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The Holocaust and Genocide

What is the Holocaust?

Photo about deportation of Jews from Lublin in 1942.

"The Holocaust was the systematic, state-sponsored persecution and murder of six million Jews by the Nazi regime and its allies and collaborators. The Nazis came to power in Germany in January 1933. They believed that the Germans belonged to a race that was "superior" to all others. They claimed that the Jews belonged to a race that was "inferior" and a threat to the so-called German racial community."

 

KEY FACTS

By 1945, the Germans and their allies and collaborators killed nearly two out of every three European Jews as part of the "Final Solution." The "Final Solution" was the Nazi policy to murder the Jews of Europe. During the era of the Holocaust, German authorities also persecuted other groups because of their perceived racial and biological inferiority. These included Roma ("Gypsies"), people with disabilities, some of the Slavic peoples (Poles, Russians, and others), Soviet prisoners of war, and blacks. German authorities persecuted other groups on political, ideological, and behavioral grounds. Among them were Communists, Socialists, Jehovah's Witnesses, and homosexuals.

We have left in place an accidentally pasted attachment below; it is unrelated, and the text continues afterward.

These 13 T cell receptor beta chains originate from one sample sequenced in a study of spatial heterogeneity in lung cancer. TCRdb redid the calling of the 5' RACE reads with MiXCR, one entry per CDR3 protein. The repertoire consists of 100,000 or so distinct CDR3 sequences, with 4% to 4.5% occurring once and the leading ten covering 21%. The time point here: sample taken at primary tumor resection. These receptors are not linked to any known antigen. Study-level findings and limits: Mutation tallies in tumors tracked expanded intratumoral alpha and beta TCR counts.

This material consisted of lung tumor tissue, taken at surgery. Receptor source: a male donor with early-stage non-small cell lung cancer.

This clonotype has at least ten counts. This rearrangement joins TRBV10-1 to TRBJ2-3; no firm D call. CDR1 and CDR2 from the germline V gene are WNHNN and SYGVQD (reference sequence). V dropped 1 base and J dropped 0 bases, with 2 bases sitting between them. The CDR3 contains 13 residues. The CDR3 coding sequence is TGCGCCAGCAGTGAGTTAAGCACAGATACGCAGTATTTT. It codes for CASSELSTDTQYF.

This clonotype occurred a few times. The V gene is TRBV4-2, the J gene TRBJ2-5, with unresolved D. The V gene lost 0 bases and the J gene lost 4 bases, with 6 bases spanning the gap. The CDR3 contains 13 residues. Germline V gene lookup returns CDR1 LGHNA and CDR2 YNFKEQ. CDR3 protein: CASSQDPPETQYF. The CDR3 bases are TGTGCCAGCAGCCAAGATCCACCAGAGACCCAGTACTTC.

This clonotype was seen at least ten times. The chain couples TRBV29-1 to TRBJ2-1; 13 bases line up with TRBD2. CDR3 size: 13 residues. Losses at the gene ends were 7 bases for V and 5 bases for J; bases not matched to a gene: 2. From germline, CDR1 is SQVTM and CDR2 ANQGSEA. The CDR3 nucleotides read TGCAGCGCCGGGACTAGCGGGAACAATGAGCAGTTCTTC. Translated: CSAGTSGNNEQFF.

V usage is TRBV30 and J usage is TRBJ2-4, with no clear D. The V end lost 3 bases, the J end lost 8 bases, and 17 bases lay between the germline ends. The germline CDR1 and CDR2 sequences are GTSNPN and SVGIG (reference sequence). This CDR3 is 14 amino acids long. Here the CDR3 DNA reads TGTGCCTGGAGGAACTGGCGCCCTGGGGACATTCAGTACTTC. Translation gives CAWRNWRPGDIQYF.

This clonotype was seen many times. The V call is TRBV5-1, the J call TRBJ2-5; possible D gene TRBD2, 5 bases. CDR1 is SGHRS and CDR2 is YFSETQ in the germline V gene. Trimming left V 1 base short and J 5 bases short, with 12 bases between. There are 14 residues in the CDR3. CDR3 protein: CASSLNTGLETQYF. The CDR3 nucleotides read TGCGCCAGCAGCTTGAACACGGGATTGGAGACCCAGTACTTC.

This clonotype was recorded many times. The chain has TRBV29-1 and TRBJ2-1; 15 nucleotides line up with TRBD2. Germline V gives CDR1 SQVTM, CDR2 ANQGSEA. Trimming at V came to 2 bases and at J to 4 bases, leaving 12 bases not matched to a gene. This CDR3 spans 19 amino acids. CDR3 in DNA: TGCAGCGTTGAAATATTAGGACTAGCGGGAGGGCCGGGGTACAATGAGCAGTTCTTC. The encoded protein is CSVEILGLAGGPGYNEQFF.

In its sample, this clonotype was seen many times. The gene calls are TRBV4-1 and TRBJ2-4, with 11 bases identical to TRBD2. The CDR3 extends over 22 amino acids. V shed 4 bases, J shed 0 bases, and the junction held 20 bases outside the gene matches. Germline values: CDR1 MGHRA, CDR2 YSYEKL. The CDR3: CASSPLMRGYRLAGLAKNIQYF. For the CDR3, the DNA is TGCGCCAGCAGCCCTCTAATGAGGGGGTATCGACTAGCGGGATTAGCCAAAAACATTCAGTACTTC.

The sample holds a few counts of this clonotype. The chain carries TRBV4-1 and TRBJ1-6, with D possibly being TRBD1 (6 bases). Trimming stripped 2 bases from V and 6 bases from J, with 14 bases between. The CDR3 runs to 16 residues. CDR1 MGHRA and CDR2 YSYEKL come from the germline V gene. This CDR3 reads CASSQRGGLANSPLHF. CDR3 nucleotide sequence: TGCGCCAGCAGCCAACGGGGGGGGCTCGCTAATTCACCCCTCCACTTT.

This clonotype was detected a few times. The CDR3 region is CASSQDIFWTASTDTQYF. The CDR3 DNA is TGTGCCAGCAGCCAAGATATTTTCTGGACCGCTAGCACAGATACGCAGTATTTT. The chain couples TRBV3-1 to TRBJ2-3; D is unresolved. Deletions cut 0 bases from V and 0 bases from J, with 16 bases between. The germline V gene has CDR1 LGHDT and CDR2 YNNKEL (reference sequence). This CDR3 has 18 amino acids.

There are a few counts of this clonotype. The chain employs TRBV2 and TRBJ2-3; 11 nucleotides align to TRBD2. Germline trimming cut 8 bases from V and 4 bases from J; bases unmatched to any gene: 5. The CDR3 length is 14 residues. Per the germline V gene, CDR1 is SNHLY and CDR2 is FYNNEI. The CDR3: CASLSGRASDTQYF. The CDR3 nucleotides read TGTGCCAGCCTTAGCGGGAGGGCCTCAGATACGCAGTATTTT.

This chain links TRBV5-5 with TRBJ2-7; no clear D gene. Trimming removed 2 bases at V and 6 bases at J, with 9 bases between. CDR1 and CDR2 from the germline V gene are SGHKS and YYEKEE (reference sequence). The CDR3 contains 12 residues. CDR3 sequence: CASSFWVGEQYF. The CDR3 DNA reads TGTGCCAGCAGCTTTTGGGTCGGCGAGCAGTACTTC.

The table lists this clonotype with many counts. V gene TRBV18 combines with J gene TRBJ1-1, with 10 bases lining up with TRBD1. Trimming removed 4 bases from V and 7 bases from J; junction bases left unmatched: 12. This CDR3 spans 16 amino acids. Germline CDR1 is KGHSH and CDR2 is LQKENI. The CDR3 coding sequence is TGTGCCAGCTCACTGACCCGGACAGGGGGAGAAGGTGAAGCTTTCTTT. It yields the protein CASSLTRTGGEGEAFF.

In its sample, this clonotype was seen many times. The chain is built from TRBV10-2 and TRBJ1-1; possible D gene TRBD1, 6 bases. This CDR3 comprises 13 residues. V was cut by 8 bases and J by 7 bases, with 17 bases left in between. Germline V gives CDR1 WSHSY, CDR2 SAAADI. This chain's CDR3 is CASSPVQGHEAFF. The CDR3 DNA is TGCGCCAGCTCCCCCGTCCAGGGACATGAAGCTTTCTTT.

United States Holocaust Memorial Museum, Washington, DC

 

 

Holocaust Timeline

The following details a list of key chronological events of the Holocaust, spanning from 1933 to 1945. 

  • January 30: Adolf Hitler appointed Chancellor of Germany
  • March 22: Dachau concentration camp opens
  • April 1: Boycott of Jewish shops and businesses
  • April 7: Laws for Re-establishment of the Civil Service barred Jews from holding civil service, university, and state positions
  • May 10: Public burnings of books written by Jews, political dissidents, and others not approved by the state
  • July 14: Law stripping East European Jewish immigrants of German citizenship

1934